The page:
Listening is noting what, when and how something is being said. Listening is distinguishing what is not being said from what is silence. Listening is not acting like you’re in a hurry, even if you are. Listening is eye contact, a hand placed gently upon an arm. Sometimes, listening is taking careful notes in the person’s own words. Listening involves suspension of judgment. It is neither analyzing nor racking your brain for labels, diagnoses, or remedies before the person is done relating her symptoms. Listening, like labor assisting, creates a safe space where whatever needs to happen or be said can come.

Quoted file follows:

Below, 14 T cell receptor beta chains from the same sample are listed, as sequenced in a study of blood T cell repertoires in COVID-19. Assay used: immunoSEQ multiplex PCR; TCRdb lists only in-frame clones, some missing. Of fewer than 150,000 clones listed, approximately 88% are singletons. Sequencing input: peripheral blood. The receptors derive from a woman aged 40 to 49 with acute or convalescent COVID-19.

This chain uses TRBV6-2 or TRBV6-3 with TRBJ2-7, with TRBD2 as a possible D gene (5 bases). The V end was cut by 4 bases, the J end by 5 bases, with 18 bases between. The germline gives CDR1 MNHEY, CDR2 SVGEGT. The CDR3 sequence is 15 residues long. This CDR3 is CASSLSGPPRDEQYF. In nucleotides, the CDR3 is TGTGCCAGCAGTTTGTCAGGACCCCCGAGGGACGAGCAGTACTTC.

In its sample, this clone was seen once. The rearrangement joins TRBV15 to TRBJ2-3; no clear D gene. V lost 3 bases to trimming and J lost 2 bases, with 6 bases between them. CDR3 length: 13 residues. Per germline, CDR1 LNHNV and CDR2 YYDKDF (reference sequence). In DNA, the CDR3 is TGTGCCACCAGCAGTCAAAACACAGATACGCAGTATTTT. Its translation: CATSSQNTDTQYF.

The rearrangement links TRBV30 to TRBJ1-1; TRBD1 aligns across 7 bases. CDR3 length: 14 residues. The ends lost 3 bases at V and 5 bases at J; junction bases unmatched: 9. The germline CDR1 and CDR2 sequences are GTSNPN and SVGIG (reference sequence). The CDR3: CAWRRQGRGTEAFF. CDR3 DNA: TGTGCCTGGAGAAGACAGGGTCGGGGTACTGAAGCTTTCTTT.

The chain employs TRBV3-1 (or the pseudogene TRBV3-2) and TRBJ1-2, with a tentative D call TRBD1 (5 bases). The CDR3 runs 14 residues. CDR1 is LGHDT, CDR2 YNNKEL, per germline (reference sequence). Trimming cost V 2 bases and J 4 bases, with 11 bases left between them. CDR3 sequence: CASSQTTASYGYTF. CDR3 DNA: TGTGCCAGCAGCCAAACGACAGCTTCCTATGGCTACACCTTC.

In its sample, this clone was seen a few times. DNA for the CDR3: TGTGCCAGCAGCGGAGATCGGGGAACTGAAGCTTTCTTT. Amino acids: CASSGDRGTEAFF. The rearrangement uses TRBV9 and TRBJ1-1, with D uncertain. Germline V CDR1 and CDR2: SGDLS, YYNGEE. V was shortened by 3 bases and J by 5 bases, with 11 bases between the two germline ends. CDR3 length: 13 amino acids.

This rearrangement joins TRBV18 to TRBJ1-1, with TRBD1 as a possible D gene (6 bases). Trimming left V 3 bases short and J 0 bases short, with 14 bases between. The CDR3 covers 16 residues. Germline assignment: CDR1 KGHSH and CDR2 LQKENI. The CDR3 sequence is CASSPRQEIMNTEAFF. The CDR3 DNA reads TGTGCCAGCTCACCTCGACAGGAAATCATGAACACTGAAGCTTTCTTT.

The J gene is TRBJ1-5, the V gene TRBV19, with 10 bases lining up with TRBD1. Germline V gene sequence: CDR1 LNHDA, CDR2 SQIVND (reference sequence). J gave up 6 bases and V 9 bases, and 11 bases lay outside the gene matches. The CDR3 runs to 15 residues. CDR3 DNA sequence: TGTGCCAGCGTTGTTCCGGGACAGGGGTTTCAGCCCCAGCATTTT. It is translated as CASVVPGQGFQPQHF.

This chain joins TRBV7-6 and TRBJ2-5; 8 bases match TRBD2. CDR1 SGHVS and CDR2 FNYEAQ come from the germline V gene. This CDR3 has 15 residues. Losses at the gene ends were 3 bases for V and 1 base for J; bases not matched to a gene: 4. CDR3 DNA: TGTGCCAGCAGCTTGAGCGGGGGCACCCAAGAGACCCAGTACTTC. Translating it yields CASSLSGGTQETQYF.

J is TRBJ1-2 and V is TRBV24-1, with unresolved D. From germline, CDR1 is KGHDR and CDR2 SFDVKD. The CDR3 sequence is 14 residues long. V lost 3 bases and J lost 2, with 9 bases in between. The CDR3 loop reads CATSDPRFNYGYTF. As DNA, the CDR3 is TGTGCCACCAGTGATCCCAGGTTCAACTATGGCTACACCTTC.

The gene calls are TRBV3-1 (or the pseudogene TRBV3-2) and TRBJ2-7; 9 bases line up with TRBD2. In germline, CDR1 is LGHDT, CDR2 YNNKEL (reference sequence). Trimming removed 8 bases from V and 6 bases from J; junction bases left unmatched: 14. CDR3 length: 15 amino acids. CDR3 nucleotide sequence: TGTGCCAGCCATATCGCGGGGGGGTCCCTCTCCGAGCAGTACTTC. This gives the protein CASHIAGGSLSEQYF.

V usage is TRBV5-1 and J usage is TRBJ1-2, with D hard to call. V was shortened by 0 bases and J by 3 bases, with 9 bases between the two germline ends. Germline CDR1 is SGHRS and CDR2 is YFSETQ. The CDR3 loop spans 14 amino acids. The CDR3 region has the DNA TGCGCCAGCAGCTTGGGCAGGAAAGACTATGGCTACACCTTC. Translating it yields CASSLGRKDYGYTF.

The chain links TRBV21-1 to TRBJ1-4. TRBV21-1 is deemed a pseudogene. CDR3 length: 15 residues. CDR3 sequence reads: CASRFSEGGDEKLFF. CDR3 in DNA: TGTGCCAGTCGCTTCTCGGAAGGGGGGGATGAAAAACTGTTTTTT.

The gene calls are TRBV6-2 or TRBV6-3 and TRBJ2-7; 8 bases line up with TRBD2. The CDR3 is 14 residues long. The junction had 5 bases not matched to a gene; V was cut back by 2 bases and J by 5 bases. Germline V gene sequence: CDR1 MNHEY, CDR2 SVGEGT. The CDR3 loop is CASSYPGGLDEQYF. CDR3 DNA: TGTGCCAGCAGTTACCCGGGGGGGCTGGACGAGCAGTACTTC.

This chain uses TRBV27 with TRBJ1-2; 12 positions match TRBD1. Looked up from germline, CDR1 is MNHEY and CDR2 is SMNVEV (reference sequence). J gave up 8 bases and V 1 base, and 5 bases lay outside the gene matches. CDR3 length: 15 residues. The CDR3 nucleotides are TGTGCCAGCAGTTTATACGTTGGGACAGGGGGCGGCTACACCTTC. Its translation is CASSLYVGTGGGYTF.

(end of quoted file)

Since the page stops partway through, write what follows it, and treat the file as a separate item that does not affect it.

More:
— Allison Para Bastien (found on http://www.listen.org/Templates/quotes_caring.htm)